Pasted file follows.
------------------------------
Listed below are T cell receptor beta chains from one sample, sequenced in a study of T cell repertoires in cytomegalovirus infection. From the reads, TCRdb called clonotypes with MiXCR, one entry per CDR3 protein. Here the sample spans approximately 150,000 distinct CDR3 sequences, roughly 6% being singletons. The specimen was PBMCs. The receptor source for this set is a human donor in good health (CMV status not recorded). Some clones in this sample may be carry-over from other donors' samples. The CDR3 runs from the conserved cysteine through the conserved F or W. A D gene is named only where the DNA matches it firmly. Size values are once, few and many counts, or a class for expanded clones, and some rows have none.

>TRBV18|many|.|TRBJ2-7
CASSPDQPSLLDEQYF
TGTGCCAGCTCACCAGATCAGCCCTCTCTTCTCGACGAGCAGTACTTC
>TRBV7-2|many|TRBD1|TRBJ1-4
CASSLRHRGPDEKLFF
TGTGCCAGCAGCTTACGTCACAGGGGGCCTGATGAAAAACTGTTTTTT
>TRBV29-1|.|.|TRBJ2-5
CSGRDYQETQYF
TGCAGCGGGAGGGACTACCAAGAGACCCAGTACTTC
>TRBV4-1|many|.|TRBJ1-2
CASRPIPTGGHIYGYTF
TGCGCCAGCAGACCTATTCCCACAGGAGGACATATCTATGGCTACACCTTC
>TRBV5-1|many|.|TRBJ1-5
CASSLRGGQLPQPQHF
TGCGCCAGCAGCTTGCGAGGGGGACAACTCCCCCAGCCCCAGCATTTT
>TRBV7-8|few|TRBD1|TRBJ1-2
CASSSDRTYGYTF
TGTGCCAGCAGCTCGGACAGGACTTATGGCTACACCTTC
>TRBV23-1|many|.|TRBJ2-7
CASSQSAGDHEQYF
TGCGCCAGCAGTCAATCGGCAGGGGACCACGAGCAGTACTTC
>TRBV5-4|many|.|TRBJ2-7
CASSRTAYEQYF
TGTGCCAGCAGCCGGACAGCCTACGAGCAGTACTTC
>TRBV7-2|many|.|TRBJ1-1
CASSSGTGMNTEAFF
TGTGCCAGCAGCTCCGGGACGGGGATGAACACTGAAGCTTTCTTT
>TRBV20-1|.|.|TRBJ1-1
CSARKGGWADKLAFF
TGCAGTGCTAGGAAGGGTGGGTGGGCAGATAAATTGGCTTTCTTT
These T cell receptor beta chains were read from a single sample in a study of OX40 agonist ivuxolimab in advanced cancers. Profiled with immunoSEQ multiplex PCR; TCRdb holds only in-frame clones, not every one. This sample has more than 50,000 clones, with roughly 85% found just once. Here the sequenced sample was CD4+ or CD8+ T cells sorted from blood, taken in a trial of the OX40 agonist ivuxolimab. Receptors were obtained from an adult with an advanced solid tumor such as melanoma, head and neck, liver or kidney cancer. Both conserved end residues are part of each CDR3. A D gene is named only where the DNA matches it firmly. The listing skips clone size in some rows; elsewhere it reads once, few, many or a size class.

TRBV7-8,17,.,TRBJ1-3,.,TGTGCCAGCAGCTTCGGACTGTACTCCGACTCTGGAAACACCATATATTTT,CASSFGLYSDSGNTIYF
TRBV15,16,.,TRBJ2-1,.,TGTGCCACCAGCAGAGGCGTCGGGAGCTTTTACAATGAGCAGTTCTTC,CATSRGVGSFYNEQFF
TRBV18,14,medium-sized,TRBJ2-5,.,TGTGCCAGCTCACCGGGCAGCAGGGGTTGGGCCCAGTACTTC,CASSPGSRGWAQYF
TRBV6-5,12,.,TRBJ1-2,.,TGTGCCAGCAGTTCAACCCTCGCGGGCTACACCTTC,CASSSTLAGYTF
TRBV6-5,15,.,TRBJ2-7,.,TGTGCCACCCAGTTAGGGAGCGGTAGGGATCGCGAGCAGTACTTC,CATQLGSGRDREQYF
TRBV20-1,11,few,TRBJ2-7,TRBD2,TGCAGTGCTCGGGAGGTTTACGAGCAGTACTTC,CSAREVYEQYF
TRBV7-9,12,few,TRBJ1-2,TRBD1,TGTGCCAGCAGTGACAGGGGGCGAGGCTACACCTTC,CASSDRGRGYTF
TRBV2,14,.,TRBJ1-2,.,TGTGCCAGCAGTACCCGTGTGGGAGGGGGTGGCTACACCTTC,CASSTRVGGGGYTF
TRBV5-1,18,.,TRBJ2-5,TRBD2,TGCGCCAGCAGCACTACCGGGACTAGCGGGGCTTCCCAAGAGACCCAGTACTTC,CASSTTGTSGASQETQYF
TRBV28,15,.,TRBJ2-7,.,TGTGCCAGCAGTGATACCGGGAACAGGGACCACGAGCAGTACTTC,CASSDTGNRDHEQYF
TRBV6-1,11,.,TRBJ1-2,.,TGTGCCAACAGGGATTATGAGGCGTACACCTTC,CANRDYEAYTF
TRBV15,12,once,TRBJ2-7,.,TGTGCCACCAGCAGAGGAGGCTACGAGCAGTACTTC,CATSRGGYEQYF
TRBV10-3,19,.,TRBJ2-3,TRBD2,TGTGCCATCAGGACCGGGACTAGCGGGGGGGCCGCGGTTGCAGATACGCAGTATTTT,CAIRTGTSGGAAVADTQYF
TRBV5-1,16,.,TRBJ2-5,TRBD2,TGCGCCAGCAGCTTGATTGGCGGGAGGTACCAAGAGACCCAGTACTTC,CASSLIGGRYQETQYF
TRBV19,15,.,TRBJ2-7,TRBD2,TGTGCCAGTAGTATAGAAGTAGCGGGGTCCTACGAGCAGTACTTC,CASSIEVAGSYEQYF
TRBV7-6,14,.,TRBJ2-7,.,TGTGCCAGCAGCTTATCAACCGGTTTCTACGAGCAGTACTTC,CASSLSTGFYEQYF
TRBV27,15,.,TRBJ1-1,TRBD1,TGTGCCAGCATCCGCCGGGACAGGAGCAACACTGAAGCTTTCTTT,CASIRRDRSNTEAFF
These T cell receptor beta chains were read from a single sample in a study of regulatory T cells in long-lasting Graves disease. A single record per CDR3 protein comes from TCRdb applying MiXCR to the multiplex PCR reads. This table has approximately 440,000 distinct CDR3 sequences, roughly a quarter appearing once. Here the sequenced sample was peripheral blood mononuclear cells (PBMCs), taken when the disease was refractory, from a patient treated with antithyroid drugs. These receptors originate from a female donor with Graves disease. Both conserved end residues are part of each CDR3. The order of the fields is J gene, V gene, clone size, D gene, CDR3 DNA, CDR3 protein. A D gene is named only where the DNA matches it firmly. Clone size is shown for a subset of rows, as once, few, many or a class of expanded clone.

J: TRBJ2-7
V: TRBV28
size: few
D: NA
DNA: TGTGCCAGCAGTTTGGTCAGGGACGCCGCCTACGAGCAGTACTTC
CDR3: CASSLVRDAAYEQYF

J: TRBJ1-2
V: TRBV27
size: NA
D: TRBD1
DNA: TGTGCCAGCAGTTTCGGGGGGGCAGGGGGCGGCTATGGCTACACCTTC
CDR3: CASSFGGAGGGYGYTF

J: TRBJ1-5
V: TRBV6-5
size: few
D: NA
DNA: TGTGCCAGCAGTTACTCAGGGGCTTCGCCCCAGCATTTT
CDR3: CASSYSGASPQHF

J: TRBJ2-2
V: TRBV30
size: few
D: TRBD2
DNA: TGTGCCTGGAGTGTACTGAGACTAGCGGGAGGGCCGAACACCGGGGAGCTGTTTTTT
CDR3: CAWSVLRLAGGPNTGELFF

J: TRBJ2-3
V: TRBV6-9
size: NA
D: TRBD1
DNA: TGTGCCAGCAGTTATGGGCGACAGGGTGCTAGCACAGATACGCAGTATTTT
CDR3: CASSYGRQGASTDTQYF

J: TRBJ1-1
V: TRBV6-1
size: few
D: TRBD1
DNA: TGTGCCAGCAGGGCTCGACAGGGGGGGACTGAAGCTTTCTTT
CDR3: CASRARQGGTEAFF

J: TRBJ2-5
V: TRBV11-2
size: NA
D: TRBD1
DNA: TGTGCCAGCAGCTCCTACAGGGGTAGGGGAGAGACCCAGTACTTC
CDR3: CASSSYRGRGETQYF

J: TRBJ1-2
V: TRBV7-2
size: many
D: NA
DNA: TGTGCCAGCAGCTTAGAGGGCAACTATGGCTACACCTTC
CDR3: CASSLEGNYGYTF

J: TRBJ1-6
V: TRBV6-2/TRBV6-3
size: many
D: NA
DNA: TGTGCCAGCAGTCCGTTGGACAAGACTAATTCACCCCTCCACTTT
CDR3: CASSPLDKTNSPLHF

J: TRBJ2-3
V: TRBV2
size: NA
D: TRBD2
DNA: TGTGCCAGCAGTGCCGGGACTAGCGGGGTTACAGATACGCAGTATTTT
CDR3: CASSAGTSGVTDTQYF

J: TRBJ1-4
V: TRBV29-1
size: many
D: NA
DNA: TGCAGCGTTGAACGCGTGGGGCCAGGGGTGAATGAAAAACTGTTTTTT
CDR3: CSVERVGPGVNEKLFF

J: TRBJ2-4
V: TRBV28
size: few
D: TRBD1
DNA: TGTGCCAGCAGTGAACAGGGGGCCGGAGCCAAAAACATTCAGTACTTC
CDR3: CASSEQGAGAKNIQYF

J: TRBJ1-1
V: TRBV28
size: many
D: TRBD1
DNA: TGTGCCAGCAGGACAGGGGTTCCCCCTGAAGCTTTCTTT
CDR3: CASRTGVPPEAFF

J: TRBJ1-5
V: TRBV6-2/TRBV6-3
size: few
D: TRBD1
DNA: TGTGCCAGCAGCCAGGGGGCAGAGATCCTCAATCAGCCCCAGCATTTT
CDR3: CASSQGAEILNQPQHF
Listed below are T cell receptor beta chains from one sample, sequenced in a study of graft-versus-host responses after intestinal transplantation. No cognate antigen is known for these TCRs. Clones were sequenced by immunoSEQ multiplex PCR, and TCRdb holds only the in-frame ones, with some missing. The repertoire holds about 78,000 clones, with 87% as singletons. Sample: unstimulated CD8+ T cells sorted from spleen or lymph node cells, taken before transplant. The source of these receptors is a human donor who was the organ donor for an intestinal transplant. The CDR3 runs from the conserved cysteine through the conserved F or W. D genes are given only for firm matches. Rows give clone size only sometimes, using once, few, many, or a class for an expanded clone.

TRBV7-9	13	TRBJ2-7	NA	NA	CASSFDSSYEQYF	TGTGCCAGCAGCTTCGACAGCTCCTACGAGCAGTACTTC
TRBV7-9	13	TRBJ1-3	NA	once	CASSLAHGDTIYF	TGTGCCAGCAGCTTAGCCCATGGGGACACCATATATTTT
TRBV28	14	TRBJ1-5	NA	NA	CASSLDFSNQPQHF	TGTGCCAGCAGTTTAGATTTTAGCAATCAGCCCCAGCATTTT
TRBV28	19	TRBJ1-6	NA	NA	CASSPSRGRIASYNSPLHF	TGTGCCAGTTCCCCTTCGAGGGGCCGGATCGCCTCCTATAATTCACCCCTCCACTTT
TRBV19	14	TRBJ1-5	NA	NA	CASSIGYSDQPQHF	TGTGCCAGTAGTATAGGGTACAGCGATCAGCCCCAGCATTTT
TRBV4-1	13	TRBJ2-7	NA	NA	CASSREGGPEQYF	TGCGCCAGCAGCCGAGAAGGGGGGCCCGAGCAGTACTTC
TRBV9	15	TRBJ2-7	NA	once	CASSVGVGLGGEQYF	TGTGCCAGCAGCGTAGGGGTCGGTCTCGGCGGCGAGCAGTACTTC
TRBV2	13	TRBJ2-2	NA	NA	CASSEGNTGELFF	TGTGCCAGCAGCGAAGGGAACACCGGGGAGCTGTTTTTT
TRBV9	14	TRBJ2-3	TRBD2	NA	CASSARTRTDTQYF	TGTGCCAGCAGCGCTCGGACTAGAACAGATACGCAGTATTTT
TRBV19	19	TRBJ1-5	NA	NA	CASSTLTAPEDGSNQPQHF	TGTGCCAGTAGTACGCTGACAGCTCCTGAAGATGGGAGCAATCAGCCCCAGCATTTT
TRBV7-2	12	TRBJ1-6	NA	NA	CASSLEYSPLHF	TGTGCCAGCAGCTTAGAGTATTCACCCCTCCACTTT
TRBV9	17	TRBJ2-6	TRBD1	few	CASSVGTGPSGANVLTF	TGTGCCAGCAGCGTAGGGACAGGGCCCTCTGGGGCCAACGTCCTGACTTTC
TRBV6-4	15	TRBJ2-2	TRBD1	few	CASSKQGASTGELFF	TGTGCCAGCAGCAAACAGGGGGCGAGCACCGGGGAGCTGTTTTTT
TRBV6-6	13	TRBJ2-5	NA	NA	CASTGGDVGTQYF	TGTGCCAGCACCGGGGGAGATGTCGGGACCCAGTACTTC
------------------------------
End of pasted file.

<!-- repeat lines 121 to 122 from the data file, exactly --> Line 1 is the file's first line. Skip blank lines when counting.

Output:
DNA: TGTGCCAGCAGTGAACAGGGGGCCGGAGCCAAAAACATTCAGTACTTC
CDR3: CASSEQGAGAKNIQYF